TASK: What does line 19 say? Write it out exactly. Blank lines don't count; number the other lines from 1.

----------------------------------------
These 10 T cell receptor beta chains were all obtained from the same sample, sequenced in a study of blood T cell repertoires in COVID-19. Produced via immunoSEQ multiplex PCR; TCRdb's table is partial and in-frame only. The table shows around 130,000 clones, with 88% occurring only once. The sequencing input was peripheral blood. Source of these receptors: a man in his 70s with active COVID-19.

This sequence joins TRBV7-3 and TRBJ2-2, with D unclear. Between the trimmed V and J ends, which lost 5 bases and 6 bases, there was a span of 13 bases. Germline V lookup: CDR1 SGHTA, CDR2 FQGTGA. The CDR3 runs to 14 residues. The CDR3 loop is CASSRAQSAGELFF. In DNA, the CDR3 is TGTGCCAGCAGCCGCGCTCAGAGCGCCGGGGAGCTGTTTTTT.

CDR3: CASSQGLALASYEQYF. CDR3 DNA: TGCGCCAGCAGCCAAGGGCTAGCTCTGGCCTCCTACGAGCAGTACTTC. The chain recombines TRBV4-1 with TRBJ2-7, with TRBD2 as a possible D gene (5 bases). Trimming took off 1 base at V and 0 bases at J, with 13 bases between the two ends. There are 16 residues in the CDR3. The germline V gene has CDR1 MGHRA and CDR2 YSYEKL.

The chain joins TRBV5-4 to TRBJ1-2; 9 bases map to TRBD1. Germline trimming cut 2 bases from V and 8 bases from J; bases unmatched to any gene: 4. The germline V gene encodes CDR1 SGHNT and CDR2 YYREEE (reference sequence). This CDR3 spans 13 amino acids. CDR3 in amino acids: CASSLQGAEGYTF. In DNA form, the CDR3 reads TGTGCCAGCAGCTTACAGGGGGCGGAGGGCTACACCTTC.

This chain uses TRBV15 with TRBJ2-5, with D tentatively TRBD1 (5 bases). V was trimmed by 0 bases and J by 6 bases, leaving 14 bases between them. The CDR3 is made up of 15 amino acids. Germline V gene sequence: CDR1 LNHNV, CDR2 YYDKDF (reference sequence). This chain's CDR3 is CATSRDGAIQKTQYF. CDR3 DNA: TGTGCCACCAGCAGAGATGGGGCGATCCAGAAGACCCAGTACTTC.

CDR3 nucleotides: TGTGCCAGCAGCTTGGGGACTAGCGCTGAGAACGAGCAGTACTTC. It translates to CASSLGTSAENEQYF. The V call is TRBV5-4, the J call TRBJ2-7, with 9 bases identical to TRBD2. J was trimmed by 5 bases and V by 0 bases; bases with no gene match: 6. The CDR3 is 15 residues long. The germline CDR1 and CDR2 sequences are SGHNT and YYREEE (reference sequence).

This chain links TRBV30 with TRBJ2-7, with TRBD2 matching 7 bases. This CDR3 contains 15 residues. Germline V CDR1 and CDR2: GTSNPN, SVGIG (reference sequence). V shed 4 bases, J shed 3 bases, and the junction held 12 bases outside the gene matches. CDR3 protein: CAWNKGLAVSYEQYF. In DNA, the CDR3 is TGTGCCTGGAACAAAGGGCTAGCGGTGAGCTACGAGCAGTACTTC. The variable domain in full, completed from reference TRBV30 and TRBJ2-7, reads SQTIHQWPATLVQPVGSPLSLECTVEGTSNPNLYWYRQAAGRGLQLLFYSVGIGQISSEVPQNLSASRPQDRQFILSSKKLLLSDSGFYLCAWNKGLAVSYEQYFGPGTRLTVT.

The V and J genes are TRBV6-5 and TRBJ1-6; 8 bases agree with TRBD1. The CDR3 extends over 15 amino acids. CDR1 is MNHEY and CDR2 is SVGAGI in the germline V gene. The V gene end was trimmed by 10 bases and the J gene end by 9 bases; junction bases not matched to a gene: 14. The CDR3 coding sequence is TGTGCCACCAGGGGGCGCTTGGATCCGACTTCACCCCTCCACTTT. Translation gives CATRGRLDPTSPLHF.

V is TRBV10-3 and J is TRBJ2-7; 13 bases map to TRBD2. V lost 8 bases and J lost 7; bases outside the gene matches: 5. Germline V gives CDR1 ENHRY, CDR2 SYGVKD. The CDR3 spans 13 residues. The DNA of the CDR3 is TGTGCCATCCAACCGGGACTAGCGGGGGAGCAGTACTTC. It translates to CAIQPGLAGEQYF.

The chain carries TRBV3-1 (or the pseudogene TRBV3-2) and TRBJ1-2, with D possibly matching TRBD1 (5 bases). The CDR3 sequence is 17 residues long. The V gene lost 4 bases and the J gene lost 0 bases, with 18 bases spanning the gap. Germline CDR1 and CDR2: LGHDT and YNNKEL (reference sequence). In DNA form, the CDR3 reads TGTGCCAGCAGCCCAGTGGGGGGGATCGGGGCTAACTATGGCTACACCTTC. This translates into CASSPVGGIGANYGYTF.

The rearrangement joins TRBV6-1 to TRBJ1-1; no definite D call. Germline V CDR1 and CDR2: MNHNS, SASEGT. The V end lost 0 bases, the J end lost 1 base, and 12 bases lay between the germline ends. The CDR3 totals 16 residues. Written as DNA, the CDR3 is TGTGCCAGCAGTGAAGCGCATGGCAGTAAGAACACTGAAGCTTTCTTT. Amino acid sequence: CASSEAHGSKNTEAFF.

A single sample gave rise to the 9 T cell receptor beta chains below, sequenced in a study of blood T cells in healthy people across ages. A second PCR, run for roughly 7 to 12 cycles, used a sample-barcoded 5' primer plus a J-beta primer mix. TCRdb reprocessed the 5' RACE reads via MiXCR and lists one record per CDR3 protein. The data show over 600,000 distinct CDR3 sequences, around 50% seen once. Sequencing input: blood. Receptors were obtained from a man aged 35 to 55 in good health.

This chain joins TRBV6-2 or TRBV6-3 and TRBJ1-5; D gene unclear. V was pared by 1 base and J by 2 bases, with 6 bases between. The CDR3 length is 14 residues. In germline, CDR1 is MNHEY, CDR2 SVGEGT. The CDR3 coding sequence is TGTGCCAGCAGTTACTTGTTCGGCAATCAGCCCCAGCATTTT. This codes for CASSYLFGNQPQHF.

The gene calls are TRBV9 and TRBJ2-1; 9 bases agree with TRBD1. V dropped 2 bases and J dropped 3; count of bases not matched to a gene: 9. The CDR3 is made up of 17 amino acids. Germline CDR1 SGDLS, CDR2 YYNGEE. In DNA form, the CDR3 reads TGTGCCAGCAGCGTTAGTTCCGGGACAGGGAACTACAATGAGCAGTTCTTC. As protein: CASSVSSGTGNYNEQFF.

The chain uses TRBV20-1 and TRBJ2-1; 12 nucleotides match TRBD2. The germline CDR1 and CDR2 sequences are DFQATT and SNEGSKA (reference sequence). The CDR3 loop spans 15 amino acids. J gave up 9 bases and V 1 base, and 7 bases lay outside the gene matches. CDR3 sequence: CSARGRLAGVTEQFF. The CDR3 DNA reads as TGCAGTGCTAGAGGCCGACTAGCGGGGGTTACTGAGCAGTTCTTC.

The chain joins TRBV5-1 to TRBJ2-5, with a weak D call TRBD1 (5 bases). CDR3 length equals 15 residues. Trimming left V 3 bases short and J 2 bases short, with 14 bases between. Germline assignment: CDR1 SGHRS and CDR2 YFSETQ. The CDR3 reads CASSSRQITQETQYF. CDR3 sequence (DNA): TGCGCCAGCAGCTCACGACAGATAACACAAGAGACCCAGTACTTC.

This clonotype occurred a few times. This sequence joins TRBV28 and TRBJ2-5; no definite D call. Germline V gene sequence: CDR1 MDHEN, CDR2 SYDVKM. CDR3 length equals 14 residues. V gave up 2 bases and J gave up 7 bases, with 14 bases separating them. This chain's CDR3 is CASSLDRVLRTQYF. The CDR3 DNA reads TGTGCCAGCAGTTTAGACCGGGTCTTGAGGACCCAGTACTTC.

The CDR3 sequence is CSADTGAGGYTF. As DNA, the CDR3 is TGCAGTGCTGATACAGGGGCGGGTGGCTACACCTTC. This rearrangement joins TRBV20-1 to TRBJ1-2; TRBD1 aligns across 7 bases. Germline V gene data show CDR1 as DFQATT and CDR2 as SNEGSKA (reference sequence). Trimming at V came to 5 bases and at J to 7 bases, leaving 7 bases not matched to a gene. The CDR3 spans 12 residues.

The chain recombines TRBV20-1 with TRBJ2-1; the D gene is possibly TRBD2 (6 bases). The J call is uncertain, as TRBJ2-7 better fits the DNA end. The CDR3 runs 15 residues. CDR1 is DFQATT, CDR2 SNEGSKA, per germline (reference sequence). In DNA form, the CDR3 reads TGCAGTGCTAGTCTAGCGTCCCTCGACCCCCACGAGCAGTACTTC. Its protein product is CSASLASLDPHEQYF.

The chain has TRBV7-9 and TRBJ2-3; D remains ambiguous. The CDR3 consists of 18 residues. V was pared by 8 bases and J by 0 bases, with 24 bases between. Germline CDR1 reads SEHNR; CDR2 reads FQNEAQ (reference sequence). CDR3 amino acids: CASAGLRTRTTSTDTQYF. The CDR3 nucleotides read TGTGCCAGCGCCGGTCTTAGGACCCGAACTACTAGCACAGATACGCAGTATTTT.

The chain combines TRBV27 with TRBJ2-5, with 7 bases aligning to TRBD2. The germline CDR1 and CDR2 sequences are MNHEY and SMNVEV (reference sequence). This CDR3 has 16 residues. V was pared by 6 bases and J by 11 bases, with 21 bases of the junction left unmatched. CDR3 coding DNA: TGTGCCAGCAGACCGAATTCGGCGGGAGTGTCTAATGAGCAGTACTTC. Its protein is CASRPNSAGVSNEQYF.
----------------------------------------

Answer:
The chain recombines TRBV20-1 with TRBJ2-1; the D gene is possibly TRBD2 (6 bases). The J call is uncertain, as TRBJ2-7 better fits the DNA end. The CDR3 runs 15 residues. CDR1 is DFQATT, CDR2 SNEGSKA, per germline (reference sequence). In DNA form, the CDR3 reads TGCAGTGCTAGTCTAGCGTCCCTCGACCCCCACGAGCAGTACTTC. Its protein product is CSASLASLDPHEQYF.